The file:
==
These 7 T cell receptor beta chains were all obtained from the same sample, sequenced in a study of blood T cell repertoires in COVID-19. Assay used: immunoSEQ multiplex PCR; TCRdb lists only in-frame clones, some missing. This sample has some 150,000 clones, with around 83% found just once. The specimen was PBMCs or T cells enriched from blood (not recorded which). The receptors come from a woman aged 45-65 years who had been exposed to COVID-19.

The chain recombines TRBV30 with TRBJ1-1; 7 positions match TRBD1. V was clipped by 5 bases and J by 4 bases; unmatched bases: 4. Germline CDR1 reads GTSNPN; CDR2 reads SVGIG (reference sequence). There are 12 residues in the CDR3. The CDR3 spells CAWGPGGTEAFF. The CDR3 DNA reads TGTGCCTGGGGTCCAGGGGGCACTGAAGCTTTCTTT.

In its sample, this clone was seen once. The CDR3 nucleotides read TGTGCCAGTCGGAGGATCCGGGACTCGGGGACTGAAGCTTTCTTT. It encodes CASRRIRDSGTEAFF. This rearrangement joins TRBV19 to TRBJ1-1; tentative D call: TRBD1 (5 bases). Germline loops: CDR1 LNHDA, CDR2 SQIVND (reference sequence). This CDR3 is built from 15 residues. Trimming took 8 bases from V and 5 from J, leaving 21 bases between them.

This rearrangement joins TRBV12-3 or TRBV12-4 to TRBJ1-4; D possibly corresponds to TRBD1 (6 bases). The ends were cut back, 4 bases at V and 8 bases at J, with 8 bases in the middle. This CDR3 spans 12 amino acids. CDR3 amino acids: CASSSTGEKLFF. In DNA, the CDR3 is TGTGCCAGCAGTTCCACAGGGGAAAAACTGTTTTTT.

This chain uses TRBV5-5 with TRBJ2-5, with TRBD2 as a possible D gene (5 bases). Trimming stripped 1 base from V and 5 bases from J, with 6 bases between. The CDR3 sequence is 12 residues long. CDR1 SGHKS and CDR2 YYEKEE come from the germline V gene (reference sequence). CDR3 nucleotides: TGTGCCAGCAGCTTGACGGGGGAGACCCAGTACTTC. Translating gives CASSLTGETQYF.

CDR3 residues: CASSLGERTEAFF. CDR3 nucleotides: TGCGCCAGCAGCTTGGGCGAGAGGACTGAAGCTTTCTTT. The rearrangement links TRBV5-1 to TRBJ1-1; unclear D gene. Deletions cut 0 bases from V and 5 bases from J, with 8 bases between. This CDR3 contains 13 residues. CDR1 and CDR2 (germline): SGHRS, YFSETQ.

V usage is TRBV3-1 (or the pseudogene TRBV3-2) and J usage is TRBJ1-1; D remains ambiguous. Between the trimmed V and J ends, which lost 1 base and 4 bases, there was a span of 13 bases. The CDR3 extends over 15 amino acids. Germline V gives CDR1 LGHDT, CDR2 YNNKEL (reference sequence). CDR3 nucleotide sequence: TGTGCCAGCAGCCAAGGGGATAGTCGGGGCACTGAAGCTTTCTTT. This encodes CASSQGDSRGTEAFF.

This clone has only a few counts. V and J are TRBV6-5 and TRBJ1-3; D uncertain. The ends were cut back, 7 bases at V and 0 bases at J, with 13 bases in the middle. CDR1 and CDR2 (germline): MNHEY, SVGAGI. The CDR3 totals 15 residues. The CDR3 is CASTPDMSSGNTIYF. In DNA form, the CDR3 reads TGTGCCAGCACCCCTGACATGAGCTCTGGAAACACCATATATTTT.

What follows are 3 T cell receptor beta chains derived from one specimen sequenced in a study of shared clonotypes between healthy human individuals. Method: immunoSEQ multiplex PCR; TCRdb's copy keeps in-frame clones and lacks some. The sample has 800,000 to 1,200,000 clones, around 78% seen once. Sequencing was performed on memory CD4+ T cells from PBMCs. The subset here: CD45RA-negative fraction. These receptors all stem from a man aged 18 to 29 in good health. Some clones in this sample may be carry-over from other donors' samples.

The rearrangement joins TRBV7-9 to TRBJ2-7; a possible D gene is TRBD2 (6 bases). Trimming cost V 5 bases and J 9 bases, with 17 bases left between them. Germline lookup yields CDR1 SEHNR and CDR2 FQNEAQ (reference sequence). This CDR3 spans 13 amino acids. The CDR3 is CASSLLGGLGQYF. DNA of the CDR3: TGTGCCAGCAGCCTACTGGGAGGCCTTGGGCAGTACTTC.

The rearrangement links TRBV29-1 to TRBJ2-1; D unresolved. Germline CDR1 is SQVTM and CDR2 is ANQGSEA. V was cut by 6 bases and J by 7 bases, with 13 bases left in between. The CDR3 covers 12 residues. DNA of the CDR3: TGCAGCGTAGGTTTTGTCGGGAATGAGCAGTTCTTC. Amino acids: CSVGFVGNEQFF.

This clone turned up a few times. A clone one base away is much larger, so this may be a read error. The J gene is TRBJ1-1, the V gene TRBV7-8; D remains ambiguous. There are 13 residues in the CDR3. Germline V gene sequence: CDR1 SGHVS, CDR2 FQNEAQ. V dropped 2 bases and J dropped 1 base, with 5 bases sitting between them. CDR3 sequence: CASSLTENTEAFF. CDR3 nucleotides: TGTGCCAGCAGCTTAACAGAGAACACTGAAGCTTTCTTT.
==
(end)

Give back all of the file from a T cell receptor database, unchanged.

These 7 T cell receptor beta chains were all obtained from the same sample, sequenced in a study of blood T cell repertoires in COVID-19. Assay used: immunoSEQ multiplex PCR; TCRdb lists only in-frame clones, some missing. This sample has some 150,000 clones, with around 83% found just once. The specimen was PBMCs or T cells enriched from blood (not recorded which). The receptors come from a woman aged 45-65 years who had been exposed to COVID-19.

The chain recombines TRBV30 with TRBJ1-1; 7 positions match TRBD1. V was clipped by 5 bases and J by 4 bases; unmatched bases: 4. Germline CDR1 reads GTSNPN; CDR2 reads SVGIG (reference sequence). There are 12 residues in the CDR3. The CDR3 spells CAWGPGGTEAFF. The CDR3 DNA reads TGTGCCTGGGGTCCAGGGGGCACTGAAGCTTTCTTT.

In its sample, this clone was seen once. The CDR3 nucleotides read TGTGCCAGTCGGAGGATCCGGGACTCGGGGACTGAAGCTTTCTTT. It encodes CASRRIRDSGTEAFF. This rearrangement joins TRBV19 to TRBJ1-1; tentative D call: TRBD1 (5 bases). Germline loops: CDR1 LNHDA, CDR2 SQIVND (reference sequence). This CDR3 is built from 15 residues. Trimming took 8 bases from V and 5 from J, leaving 21 bases between them.

This rearrangement joins TRBV12-3 or TRBV12-4 to TRBJ1-4; D possibly corresponds to TRBD1 (6 bases). The ends were cut back, 4 bases at V and 8 bases at J, with 8 bases in the middle. This CDR3 spans 12 amino acids. CDR3 amino acids: CASSSTGEKLFF. In DNA, the CDR3 is TGTGCCAGCAGTTCCACAGGGGAAAAACTGTTTTTT.

This chain uses TRBV5-5 with TRBJ2-5, with TRBD2 as a possible D gene (5 bases). Trimming stripped 1 base from V and 5 bases from J, with 6 bases between. The CDR3 sequence is 12 residues long. CDR1 SGHKS and CDR2 YYEKEE come from the germline V gene (reference sequence). CDR3 nucleotides: TGTGCCAGCAGCTTGACGGGGGAGACCCAGTACTTC. Translating gives CASSLTGETQYF.

CDR3 residues: CASSLGERTEAFF. CDR3 nucleotides: TGCGCCAGCAGCTTGGGCGAGAGGACTGAAGCTTTCTTT. The rearrangement links TRBV5-1 to TRBJ1-1; unclear D gene. Deletions cut 0 bases from V and 5 bases from J, with 8 bases between. This CDR3 contains 13 residues. CDR1 and CDR2 (germline): SGHRS, YFSETQ.

V usage is TRBV3-1 (or the pseudogene TRBV3-2) and J usage is TRBJ1-1; D remains ambiguous. Between the trimmed V and J ends, which lost 1 base and 4 bases, there was a span of 13 bases. The CDR3 extends over 15 amino acids. Germline V gives CDR1 LGHDT, CDR2 YNNKEL (reference sequence). CDR3 nucleotide sequence: TGTGCCAGCAGCCAAGGGGATAGTCGGGGCACTGAAGCTTTCTTT. This encodes CASSQGDSRGTEAFF.

This clone has only a few counts. V and J are TRBV6-5 and TRBJ1-3; D uncertain. The ends were cut back, 7 bases at V and 0 bases at J, with 13 bases in the middle. CDR1 and CDR2 (germline): MNHEY, SVGAGI. The CDR3 totals 15 residues. The CDR3 is CASTPDMSSGNTIYF. In DNA form, the CDR3 reads TGTGCCAGCACCCCTGACATGAGCTCTGGAAACACCATATATTTT.

What follows are 3 T cell receptor beta chains derived from one specimen sequenced in a study of shared clonotypes between healthy human individuals. Method: immunoSEQ multiplex PCR; TCRdb's copy keeps in-frame clones and lacks some. The sample has 800,000 to 1,200,000 clones, around 78% seen once. Sequencing was performed on memory CD4+ T cells from PBMCs. The subset here: CD45RA-negative fraction. These receptors all stem from a man aged 18 to 29 in good health. Some clones in this sample may be carry-over from other donors' samples.

The rearrangement joins TRBV7-9 to TRBJ2-7; a possible D gene is TRBD2 (6 bases). Trimming cost V 5 bases and J 9 bases, with 17 bases left between them. Germline lookup yields CDR1 SEHNR and CDR2 FQNEAQ (reference sequence). This CDR3 spans 13 amino acids. The CDR3 is CASSLLGGLGQYF. DNA of the CDR3: TGTGCCAGCAGCCTACTGGGAGGCCTTGGGCAGTACTTC.

The rearrangement links TRBV29-1 to TRBJ2-1; D unresolved. Germline CDR1 is SQVTM and CDR2 is ANQGSEA. V was cut by 6 bases and J by 7 bases, with 13 bases left in between. The CDR3 covers 12 residues. DNA of the CDR3: TGCAGCGTAGGTTTTGTCGGGAATGAGCAGTTCTTC. Amino acids: CSVGFVGNEQFF.

This clone turned up a few times. A clone one base away is much larger, so this may be a read error. The J gene is TRBJ1-1, the V gene TRBV7-8; D remains ambiguous. There are 13 residues in the CDR3. Germline V gene sequence: CDR1 SGHVS, CDR2 FQNEAQ. V dropped 2 bases and J dropped 1 base, with 5 bases sitting between them. CDR3 sequence: CASSLTENTEAFF. CDR3 nucleotides: TGTGCCAGCAGCTTAACAGAGAACACTGAAGCTTTCTTT.